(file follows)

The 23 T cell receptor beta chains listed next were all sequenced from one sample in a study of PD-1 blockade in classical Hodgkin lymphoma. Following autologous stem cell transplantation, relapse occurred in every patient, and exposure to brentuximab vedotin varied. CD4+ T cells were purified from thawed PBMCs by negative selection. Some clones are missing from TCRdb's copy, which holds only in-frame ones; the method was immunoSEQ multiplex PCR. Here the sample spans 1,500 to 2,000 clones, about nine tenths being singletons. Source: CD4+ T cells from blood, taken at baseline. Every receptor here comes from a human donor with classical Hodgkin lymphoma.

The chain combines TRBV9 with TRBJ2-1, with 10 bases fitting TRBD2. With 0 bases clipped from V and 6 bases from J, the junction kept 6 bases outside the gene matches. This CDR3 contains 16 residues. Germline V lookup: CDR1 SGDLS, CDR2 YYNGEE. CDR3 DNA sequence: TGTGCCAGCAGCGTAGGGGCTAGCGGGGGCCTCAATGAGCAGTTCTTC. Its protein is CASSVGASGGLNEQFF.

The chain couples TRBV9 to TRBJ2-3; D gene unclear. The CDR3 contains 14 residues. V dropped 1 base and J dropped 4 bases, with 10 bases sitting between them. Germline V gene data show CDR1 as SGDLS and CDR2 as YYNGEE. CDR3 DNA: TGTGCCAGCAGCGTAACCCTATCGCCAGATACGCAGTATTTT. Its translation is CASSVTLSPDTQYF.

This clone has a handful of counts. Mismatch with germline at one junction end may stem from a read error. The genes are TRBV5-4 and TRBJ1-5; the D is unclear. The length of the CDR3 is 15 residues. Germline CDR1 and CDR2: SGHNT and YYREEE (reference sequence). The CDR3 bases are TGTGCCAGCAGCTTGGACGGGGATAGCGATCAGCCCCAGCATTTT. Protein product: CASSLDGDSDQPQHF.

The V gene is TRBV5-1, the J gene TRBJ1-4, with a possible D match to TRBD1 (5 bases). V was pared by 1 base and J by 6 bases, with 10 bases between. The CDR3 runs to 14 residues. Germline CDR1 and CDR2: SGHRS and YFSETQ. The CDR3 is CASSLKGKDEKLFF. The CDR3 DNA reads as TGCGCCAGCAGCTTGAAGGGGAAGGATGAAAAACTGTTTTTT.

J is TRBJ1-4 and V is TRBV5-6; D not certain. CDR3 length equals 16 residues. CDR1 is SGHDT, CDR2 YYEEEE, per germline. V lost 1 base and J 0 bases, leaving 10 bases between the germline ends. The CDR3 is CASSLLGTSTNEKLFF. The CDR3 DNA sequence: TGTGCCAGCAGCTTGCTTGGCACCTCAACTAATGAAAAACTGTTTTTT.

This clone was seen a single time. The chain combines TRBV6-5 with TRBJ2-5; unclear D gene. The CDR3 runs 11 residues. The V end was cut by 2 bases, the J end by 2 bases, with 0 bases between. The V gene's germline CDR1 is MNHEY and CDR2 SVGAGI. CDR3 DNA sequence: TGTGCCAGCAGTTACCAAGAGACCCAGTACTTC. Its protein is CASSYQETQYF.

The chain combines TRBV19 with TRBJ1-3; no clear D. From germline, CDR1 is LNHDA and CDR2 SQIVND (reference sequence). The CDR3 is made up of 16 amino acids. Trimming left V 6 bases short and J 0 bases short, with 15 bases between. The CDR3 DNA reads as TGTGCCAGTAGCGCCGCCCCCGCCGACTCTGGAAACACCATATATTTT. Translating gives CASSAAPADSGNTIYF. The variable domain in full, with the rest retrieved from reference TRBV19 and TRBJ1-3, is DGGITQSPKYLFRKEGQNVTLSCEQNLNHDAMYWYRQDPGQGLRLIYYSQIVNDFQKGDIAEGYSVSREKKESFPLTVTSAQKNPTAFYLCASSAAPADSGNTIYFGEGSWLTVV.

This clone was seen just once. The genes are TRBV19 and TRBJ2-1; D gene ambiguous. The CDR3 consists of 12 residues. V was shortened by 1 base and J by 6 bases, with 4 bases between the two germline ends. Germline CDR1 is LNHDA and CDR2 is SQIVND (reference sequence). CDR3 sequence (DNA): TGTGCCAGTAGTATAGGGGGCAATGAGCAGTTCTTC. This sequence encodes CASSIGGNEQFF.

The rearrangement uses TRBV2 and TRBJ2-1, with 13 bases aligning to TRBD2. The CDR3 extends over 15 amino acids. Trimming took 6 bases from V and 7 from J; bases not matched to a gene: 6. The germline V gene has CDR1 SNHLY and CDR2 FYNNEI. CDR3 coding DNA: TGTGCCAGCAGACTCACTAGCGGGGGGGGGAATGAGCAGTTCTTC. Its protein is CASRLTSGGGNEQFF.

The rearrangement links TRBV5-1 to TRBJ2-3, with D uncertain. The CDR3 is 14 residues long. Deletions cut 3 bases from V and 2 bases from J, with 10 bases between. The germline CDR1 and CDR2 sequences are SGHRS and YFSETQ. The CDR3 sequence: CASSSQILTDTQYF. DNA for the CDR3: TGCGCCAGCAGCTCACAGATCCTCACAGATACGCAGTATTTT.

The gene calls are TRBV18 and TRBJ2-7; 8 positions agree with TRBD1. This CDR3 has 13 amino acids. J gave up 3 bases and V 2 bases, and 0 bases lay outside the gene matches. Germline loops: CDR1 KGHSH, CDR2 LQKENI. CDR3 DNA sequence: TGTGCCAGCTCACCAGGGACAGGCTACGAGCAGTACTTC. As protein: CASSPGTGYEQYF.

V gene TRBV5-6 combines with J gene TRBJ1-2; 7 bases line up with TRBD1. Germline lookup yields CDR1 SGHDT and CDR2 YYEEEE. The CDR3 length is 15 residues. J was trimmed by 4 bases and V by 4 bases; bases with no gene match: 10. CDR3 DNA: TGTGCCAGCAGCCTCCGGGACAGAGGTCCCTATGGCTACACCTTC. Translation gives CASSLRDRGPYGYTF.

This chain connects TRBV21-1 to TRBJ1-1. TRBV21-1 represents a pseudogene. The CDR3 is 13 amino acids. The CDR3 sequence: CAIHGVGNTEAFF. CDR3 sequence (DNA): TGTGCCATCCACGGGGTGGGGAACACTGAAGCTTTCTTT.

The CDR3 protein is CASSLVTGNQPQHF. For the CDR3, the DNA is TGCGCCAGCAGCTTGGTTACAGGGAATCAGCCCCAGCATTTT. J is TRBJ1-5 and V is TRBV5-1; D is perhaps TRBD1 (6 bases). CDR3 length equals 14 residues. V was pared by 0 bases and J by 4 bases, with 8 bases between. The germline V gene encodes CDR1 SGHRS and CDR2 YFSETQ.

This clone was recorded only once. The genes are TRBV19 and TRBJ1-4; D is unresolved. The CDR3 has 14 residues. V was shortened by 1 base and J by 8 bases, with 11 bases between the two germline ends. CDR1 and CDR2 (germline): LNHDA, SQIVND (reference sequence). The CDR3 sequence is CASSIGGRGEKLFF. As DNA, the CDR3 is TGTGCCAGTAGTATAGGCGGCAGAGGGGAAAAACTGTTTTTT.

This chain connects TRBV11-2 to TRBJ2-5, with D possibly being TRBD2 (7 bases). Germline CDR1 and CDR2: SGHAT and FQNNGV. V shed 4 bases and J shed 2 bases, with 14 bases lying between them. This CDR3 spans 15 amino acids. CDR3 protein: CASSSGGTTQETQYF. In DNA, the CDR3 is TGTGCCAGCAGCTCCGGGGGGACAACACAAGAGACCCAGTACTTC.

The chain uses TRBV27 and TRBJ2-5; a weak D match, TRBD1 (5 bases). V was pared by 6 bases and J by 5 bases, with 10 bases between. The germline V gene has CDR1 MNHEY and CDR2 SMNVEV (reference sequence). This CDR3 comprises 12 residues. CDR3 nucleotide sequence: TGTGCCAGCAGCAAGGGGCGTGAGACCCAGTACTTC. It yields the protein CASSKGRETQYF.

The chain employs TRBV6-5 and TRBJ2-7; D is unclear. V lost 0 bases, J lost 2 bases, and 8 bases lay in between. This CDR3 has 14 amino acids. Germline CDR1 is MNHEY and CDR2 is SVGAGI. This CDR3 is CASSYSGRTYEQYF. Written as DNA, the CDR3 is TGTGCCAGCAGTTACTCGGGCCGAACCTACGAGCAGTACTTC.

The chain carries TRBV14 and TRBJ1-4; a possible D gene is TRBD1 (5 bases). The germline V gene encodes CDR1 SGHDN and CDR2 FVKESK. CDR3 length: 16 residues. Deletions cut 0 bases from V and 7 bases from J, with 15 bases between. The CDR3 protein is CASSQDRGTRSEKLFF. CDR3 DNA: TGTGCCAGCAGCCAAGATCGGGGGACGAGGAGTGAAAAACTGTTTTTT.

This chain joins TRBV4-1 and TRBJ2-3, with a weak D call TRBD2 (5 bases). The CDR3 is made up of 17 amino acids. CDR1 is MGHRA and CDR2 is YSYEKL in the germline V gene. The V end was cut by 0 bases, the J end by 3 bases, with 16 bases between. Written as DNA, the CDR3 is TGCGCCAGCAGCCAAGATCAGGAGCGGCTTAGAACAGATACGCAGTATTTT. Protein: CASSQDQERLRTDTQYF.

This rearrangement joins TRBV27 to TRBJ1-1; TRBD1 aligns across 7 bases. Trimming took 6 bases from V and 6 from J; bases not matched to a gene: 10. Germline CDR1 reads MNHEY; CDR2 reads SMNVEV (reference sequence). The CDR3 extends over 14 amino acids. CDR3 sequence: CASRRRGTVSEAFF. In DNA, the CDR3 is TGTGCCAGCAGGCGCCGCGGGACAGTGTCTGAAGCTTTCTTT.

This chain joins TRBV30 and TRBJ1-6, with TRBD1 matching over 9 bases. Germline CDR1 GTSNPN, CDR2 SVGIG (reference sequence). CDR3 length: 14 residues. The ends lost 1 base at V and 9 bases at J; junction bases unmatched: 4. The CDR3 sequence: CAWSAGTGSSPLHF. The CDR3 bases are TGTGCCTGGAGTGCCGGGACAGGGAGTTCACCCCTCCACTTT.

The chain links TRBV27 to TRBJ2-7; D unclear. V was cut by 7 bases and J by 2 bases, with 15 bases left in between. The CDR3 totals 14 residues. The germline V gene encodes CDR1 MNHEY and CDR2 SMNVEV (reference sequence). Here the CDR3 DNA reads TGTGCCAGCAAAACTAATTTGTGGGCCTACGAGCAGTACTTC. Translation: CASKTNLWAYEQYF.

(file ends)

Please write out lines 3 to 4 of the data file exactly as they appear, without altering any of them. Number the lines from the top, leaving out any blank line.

The chain couples TRBV9 to TRBJ2-3; D gene unclear. The CDR3 contains 14 residues. V dropped 1 base and J dropped 4 bases, with 10 bases sitting between them. Germline V gene data show CDR1 as SGDLS and CDR2 as YYNGEE. CDR3 DNA: TGTGCCAGCAGCGTAACCCTATCGCCAGATACGCAGTATTTT. Its translation is CASSVTLSPDTQYF.

This clone has a handful of counts. Mismatch with germline at one junction end may stem from a read error. The genes are TRBV5-4 and TRBJ1-5; the D is unclear. The length of the CDR3 is 15 residues. Germline CDR1 and CDR2: SGHNT and YYREEE (reference sequence). The CDR3 bases are TGTGCCAGCAGCTTGGACGGGGATAGCGATCAGCCCCAGCATTTT. Protein product: CASSLDGDSDQPQHF.